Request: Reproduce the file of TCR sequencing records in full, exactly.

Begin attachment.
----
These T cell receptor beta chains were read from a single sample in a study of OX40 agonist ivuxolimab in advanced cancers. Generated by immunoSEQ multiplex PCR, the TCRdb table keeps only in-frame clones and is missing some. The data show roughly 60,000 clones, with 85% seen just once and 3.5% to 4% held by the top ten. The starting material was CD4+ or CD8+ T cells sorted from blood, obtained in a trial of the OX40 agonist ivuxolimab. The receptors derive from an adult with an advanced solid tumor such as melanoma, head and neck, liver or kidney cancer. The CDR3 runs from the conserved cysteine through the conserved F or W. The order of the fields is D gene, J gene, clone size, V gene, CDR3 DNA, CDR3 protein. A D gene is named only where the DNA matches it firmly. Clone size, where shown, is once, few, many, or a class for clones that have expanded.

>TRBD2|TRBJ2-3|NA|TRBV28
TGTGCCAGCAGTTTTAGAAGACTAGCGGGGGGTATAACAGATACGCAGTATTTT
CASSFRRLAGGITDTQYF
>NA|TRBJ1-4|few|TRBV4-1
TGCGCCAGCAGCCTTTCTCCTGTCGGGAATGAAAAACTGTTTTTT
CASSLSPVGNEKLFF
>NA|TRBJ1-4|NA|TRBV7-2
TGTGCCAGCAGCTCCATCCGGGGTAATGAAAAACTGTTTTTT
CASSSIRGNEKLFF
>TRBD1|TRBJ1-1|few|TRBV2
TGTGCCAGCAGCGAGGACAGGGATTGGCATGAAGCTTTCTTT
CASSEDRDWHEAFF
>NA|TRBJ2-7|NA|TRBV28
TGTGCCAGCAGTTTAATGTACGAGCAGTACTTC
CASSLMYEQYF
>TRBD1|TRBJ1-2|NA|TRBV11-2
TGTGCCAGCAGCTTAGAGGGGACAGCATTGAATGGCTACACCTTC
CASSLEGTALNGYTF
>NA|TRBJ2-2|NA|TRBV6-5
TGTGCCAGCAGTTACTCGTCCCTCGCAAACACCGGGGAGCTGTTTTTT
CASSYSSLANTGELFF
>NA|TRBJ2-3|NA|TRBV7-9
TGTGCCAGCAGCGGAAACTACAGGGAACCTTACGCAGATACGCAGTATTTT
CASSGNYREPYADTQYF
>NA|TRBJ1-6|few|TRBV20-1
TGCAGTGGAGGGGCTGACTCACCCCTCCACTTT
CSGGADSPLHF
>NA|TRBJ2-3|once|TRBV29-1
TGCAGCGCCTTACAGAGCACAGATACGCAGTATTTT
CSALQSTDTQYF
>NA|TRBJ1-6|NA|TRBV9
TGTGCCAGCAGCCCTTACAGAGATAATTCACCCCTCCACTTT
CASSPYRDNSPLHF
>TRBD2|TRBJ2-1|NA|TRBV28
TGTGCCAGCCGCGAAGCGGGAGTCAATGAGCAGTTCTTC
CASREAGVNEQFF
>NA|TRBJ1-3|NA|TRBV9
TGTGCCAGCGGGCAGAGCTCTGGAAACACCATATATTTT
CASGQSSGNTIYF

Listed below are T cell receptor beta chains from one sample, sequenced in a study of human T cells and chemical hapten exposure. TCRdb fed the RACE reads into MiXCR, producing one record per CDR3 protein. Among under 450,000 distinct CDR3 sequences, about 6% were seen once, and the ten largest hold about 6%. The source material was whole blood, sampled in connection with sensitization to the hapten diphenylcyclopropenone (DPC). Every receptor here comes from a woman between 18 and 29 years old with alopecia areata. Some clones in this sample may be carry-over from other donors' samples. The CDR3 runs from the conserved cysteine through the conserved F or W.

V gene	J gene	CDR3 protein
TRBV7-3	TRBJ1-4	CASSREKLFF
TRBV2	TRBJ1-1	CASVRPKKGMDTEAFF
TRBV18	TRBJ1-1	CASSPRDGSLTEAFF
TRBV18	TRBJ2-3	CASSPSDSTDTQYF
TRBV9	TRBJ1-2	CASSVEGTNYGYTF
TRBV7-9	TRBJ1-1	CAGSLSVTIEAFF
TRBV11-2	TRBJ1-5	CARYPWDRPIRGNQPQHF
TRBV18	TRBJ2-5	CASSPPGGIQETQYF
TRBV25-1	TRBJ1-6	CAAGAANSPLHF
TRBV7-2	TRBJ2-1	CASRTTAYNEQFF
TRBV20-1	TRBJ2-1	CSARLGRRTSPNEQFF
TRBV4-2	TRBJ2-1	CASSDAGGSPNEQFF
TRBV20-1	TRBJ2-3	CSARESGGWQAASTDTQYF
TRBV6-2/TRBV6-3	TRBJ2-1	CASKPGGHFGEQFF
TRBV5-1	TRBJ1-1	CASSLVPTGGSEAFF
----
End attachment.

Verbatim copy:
These T cell receptor beta chains were read from a single sample in a study of OX40 agonist ivuxolimab in advanced cancers. Generated by immunoSEQ multiplex PCR, the TCRdb table keeps only in-frame clones and is missing some. The data show roughly 60,000 clones, with 85% seen just once and 3.5% to 4% held by the top ten. The starting material was CD4+ or CD8+ T cells sorted from blood, obtained in a trial of the OX40 agonist ivuxolimab. The receptors derive from an adult with an advanced solid tumor such as melanoma, head and neck, liver or kidney cancer. The CDR3 runs from the conserved cysteine through the conserved F or W. The order of the fields is D gene, J gene, clone size, V gene, CDR3 DNA, CDR3 protein. A D gene is named only where the DNA matches it firmly. Clone size, where shown, is once, few, many, or a class for clones that have expanded.

>TRBD2|TRBJ2-3|NA|TRBV28
TGTGCCAGCAGTTTTAGAAGACTAGCGGGGGGTATAACAGATACGCAGTATTTT
CASSFRRLAGGITDTQYF
>NA|TRBJ1-4|few|TRBV4-1
TGCGCCAGCAGCCTTTCTCCTGTCGGGAATGAAAAACTGTTTTTT
CASSLSPVGNEKLFF
>NA|TRBJ1-4|NA|TRBV7-2
TGTGCCAGCAGCTCCATCCGGGGTAATGAAAAACTGTTTTTT
CASSSIRGNEKLFF
>TRBD1|TRBJ1-1|few|TRBV2
TGTGCCAGCAGCGAGGACAGGGATTGGCATGAAGCTTTCTTT
CASSEDRDWHEAFF
>NA|TRBJ2-7|NA|TRBV28
TGTGCCAGCAGTTTAATGTACGAGCAGTACTTC
CASSLMYEQYF
>TRBD1|TRBJ1-2|NA|TRBV11-2
TGTGCCAGCAGCTTAGAGGGGACAGCATTGAATGGCTACACCTTC
CASSLEGTALNGYTF
>NA|TRBJ2-2|NA|TRBV6-5
TGTGCCAGCAGTTACTCGTCCCTCGCAAACACCGGGGAGCTGTTTTTT
CASSYSSLANTGELFF
>NA|TRBJ2-3|NA|TRBV7-9
TGTGCCAGCAGCGGAAACTACAGGGAACCTTACGCAGATACGCAGTATTTT
CASSGNYREPYADTQYF
>NA|TRBJ1-6|few|TRBV20-1
TGCAGTGGAGGGGCTGACTCACCCCTCCACTTT
CSGGADSPLHF
>NA|TRBJ2-3|once|TRBV29-1
TGCAGCGCCTTACAGAGCACAGATACGCAGTATTTT
CSALQSTDTQYF
>NA|TRBJ1-6|NA|TRBV9
TGTGCCAGCAGCCCTTACAGAGATAATTCACCCCTCCACTTT
CASSPYRDNSPLHF
>TRBD2|TRBJ2-1|NA|TRBV28
TGTGCCAGCCGCGAAGCGGGAGTCAATGAGCAGTTCTTC
CASREAGVNEQFF
>NA|TRBJ1-3|NA|TRBV9
TGTGCCAGCGGGCAGAGCTCTGGAAACACCATATATTTT
CASGQSSGNTIYF

Listed below are T cell receptor beta chains from one sample, sequenced in a study of human T cells and chemical hapten exposure. TCRdb fed the RACE reads into MiXCR, producing one record per CDR3 protein. Among under 450,000 distinct CDR3 sequences, about 6% were seen once, and the ten largest hold about 6%. The source material was whole blood, sampled in connection with sensitization to the hapten diphenylcyclopropenone (DPC). Every receptor here comes from a woman between 18 and 29 years old with alopecia areata. Some clones in this sample may be carry-over from other donors' samples. The CDR3 runs from the conserved cysteine through the conserved F or W.

V gene	J gene	CDR3 protein
TRBV7-3	TRBJ1-4	CASSREKLFF
TRBV2	TRBJ1-1	CASVRPKKGMDTEAFF
TRBV18	TRBJ1-1	CASSPRDGSLTEAFF
TRBV18	TRBJ2-3	CASSPSDSTDTQYF
TRBV9	TRBJ1-2	CASSVEGTNYGYTF
TRBV7-9	TRBJ1-1	CAGSLSVTIEAFF
TRBV11-2	TRBJ1-5	CARYPWDRPIRGNQPQHF
TRBV18	TRBJ2-5	CASSPPGGIQETQYF
TRBV25-1	TRBJ1-6	CAAGAANSPLHF
TRBV7-2	TRBJ2-1	CASRTTAYNEQFF
TRBV20-1	TRBJ2-1	CSARLGRRTSPNEQFF
TRBV4-2	TRBJ2-1	CASSDAGGSPNEQFF
TRBV20-1	TRBJ2-3	CSARESGGWQAASTDTQYF
TRBV6-2/TRBV6-3	TRBJ2-1	CASKPGGHFGEQFF
TRBV5-1	TRBJ1-1	CASSLVPTGGSEAFF